Wednesday, December 03, 2008

Vatican Lacuna in Music

This reminds me of something.

There is a sort of musical paralysis, in Rome, around the celebrations of the pope. Benedict XVI's thought on liturgical music is very well known, it has been presented in his writings, very critical of the decline that has taken place. But almost nothing has changed, in more than three years of pontificate. The Vatican still has no office with authority on sacred music. The Sistine Choir, conducted by Monsignor Giuseppe Liberto, is a shadow of its glorious former self. And when the Sistine Choir is not singing at the papal Masses, what dominates is the theatrical style of Monsignor Marco Frisina, director of the choir at the Lateran, the cathedral basilica of Rome.

In this sense, too, the International Festival of Sacred Music and Art taught a lesson. To perform the Masses and motets of Giovanni Pierluigi da Palestrina, Tomás Luis de Victoria, Luca Marenzio, Claudio Monteverdi – in short, the illustrious choir directors at the cathedrals of Rome and of Europe in the sixteenth and seventeenth centuries – the choir of the Shrine of the Immaculate Conception in Washington, conducted by Peter Latona, came from the United States, and from Germany the choir of the cathedral of Speyer, conducted by Leo Krämer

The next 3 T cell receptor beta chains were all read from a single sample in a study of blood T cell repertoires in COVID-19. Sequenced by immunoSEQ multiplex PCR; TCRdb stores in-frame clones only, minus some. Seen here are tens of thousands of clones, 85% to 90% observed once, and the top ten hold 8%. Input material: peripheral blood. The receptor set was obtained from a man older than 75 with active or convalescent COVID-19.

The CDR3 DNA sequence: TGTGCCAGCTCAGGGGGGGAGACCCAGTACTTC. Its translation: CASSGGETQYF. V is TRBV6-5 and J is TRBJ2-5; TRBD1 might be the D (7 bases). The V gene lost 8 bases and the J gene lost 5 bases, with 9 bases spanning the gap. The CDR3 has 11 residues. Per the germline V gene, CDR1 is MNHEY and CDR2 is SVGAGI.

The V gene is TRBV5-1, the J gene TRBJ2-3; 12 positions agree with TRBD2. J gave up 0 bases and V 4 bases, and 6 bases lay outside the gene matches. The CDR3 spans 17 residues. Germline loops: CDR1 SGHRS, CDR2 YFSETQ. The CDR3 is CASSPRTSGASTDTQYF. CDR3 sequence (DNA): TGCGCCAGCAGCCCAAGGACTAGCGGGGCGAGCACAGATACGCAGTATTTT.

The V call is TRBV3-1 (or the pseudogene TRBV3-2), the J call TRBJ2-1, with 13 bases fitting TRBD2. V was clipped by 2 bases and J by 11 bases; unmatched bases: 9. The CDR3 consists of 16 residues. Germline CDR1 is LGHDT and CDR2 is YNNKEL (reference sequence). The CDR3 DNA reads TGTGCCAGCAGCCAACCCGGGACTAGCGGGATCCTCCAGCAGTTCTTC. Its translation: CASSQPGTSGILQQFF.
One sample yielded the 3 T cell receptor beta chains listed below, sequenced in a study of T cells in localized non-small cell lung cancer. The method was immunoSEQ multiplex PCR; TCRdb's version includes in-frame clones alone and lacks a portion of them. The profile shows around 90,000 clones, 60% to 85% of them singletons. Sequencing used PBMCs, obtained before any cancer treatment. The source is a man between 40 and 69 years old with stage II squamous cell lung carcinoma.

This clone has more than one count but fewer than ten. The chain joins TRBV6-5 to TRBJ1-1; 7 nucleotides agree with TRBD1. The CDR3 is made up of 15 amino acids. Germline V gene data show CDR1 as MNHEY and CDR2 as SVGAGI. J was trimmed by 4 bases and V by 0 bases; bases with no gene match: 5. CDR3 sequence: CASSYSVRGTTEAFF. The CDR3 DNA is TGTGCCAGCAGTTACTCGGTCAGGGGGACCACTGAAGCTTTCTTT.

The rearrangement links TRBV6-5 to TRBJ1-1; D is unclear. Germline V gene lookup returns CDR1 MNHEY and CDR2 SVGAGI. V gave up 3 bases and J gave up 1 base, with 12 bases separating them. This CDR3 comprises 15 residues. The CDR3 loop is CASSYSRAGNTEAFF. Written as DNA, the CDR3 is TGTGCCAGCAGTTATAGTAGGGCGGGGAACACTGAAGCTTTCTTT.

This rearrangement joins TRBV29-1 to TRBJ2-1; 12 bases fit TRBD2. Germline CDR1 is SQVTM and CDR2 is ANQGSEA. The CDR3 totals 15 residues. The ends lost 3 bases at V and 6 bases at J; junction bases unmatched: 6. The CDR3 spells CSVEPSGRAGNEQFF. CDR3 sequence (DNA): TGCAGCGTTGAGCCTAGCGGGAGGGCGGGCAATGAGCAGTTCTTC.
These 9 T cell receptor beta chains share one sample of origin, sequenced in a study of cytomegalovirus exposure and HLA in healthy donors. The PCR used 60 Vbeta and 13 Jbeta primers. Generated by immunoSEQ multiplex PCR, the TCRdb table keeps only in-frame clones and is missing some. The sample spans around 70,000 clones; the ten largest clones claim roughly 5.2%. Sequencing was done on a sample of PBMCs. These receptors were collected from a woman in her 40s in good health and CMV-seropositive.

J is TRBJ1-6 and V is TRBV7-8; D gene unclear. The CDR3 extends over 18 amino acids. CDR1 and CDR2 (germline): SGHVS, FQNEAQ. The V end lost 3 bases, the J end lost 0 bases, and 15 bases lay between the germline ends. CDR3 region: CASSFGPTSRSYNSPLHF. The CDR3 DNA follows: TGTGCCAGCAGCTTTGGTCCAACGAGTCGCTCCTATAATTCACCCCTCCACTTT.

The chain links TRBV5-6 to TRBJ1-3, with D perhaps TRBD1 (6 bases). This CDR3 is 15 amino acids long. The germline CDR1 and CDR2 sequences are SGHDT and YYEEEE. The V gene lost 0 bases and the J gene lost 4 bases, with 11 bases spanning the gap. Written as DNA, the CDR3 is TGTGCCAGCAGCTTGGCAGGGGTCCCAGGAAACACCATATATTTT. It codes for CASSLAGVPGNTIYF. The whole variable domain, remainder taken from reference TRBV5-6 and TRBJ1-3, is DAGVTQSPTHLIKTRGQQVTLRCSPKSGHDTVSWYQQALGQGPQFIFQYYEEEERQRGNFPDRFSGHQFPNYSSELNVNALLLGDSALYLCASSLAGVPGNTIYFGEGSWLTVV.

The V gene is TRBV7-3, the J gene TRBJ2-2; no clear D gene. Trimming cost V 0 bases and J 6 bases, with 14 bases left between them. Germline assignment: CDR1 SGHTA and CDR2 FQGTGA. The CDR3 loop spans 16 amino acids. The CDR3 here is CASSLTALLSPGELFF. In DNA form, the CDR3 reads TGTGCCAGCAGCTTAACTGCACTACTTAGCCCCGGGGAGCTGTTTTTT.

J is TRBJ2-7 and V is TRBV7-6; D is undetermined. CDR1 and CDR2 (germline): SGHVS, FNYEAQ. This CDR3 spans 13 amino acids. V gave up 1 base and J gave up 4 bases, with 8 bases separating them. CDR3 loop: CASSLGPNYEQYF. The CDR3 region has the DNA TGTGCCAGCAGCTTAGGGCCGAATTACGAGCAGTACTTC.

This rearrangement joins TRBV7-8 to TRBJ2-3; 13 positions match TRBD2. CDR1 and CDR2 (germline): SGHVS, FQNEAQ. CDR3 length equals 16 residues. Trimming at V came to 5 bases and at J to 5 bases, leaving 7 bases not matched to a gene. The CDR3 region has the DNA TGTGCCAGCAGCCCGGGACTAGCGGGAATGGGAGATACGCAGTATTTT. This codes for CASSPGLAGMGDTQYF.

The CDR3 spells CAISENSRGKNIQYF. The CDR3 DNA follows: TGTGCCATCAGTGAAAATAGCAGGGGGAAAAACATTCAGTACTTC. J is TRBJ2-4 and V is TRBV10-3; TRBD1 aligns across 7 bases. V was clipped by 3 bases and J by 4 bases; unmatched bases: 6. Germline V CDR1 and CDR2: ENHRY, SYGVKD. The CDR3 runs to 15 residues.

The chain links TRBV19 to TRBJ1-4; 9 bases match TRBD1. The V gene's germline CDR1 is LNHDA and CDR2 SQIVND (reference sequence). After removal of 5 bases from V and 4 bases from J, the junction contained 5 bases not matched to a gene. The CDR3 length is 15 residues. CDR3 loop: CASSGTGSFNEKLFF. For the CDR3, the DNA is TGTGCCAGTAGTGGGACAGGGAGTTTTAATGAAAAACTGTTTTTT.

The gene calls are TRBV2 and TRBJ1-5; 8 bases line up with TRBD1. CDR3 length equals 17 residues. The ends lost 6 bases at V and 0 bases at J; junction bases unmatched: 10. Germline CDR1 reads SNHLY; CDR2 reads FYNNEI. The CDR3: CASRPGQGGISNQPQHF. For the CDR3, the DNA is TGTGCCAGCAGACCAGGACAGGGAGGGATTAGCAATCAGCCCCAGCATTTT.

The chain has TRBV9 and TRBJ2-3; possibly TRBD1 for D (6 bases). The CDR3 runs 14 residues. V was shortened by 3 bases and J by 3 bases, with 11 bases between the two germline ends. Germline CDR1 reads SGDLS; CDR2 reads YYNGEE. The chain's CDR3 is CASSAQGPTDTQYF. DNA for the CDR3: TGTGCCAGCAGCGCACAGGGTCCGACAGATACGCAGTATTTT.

Many moons ago, a friend of ours was part of the Vatican bureaucracy, and was able to persuade Paul Salamunovich, KCSG, to bring his choir to the Vatican to sing for Mass. In addition, Paul was asked to spend a few hours with the Sistine Choir in a "workshop" format, with the idea of instructing them on vocal technique, choral technique, etc. Paul is one of the five or ten best choral conductors in the USA, and certainly the highest-placed Roman Catholic in that business, having been the conductor of the Los Angeles Master Chorale (equivalent to the Symphony Chorus, except they are paid union-scale), and for many years Roger Wagner's assistant. (In reality, Paul did 95% of the preparation work; Roger did the last 5% and schmoozed...) In addition, Paul was the Director of Chorus at Loyola/Marymount and was the church organist/choir director at St Charles Borromeo in Los Angeles.

(Besides all that, by the way, Paul is a genuinely nice guy--always a smile and an encouraging word.)

He spent three hours talking to himself...and could looks have killed, Paul would have returned from Rome in a pine box.

The Sistine Choir went on its merry way, bellowing and shouting. They were awful then, and may still be awful now.

It's B-16's temporal penance.

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